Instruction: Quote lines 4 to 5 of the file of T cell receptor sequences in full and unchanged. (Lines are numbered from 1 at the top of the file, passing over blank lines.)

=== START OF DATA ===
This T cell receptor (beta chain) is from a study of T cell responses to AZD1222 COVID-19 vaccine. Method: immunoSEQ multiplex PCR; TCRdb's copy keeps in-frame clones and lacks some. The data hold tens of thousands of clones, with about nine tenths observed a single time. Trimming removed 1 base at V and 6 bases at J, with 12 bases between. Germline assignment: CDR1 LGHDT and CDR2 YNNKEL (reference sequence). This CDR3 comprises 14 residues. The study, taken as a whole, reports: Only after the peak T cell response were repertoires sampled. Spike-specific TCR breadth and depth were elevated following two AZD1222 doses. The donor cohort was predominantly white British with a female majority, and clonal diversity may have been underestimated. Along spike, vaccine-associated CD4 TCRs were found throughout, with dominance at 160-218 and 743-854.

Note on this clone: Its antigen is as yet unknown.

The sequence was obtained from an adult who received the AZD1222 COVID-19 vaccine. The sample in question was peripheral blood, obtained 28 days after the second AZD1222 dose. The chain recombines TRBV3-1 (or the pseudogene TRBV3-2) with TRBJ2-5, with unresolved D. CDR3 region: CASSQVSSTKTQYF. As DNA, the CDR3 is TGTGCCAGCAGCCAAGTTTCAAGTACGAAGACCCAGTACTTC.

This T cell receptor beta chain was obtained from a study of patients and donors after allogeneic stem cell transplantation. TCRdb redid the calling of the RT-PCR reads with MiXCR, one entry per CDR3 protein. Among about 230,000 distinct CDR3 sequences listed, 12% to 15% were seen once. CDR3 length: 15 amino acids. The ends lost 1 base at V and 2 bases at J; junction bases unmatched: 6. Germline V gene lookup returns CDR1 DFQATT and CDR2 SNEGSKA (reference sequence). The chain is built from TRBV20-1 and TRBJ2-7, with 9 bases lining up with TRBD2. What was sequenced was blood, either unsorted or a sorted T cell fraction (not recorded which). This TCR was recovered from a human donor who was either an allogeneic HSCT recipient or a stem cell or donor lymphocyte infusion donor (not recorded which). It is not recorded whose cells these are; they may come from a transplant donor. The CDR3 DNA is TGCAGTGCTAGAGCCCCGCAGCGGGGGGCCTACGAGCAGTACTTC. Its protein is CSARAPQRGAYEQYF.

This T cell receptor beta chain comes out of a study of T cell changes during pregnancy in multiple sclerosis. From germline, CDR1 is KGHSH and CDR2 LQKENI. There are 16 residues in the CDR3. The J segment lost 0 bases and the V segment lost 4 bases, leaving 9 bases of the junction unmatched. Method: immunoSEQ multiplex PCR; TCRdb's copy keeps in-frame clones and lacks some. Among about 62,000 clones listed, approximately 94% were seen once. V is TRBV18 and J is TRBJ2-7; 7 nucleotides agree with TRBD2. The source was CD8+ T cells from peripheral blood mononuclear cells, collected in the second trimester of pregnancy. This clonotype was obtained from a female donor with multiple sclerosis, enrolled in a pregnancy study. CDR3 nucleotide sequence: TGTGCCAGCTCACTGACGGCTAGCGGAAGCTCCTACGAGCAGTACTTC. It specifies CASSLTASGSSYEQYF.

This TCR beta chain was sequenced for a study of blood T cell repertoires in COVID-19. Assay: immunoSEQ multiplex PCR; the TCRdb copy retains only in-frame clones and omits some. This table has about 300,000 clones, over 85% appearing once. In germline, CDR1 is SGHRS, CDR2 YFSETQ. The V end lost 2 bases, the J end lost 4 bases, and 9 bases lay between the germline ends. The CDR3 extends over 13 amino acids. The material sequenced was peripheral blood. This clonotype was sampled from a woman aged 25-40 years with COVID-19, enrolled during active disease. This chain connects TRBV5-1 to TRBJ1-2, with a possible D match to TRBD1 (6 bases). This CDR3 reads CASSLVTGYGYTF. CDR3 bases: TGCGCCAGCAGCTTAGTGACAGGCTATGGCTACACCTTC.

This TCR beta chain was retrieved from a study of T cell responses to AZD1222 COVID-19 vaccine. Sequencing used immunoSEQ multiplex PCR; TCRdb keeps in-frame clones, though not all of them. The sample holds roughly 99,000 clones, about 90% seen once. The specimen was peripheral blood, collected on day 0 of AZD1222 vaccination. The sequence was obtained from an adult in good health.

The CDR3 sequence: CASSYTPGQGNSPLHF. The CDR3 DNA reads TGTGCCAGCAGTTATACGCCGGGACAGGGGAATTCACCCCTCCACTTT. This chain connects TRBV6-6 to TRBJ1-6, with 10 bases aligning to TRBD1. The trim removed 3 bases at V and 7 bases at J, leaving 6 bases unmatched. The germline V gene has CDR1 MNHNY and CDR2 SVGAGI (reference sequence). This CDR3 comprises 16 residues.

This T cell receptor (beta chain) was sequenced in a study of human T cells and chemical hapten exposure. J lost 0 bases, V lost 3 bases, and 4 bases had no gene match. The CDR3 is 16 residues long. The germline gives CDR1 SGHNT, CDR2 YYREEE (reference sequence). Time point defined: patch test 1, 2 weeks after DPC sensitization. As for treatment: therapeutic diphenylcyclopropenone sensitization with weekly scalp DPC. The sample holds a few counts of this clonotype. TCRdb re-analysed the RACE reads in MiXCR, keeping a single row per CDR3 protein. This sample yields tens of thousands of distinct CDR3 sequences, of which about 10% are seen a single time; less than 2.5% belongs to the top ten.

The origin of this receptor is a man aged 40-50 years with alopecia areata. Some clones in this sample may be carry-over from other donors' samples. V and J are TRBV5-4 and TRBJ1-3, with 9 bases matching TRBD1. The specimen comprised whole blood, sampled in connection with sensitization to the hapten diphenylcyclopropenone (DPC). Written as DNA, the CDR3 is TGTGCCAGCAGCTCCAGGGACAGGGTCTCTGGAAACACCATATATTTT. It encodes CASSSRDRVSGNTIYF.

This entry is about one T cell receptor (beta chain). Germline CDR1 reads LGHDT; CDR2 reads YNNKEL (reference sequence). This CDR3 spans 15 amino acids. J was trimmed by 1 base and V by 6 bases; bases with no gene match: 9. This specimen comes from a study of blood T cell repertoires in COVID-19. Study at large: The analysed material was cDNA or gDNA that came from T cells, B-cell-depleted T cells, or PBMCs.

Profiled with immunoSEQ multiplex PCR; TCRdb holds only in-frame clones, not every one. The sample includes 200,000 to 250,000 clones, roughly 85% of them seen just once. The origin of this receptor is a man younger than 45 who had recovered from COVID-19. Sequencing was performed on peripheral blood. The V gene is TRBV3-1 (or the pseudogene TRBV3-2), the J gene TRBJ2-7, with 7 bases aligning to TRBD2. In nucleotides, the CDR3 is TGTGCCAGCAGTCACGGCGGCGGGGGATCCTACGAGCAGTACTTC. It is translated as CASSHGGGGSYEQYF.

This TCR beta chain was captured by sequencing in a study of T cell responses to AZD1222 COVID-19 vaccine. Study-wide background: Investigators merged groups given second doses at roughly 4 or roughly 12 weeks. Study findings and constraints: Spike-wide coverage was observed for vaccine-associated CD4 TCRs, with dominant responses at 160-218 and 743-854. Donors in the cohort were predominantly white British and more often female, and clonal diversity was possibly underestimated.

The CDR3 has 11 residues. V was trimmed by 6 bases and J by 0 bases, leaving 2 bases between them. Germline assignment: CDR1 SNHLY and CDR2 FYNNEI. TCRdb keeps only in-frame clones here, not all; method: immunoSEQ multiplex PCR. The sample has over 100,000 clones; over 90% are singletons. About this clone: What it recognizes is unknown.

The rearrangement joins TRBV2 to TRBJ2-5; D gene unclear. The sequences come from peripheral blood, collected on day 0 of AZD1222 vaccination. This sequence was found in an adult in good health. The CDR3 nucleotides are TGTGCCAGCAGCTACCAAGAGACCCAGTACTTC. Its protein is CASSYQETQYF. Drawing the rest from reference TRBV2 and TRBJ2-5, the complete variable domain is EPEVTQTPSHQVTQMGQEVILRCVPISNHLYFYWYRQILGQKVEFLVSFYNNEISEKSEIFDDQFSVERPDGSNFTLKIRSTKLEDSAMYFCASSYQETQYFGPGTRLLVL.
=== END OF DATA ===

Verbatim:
This T cell receptor beta chain was obtained from a study of patients and donors after allogeneic stem cell transplantation. TCRdb redid the calling of the RT-PCR reads with MiXCR, one entry per CDR3 protein. Among about 230,000 distinct CDR3 sequences listed, 12% to 15% were seen once. CDR3 length: 15 amino acids. The ends lost 1 base at V and 2 bases at J; junction bases unmatched: 6. Germline V gene lookup returns CDR1 DFQATT and CDR2 SNEGSKA (reference sequence). The chain is built from TRBV20-1 and TRBJ2-7, with 9 bases lining up with TRBD2. What was sequenced was blood, either unsorted or a sorted T cell fraction (not recorded which). This TCR was recovered from a human donor who was either an allogeneic HSCT recipient or a stem cell or donor lymphocyte infusion donor (not recorded which). It is not recorded whose cells these are; they may come from a transplant donor. The CDR3 DNA is TGCAGTGCTAGAGCCCCGCAGCGGGGGGCCTACGAGCAGTACTTC. Its protein is CSARAPQRGAYEQYF.

This T cell receptor beta chain comes out of a study of T cell changes during pregnancy in multiple sclerosis. From germline, CDR1 is KGHSH and CDR2 LQKENI. There are 16 residues in the CDR3. The J segment lost 0 bases and the V segment lost 4 bases, leaving 9 bases of the junction unmatched. Method: immunoSEQ multiplex PCR; TCRdb's copy keeps in-frame clones and lacks some. Among about 62,000 clones listed, approximately 94% were seen once. V is TRBV18 and J is TRBJ2-7; 7 nucleotides agree with TRBD2. The source was CD8+ T cells from peripheral blood mononuclear cells, collected in the second trimester of pregnancy. This clonotype was obtained from a female donor with multiple sclerosis, enrolled in a pregnancy study. CDR3 nucleotide sequence: TGTGCCAGCTCACTGACGGCTAGCGGAAGCTCCTACGAGCAGTACTTC. It specifies CASSLTASGSSYEQYF.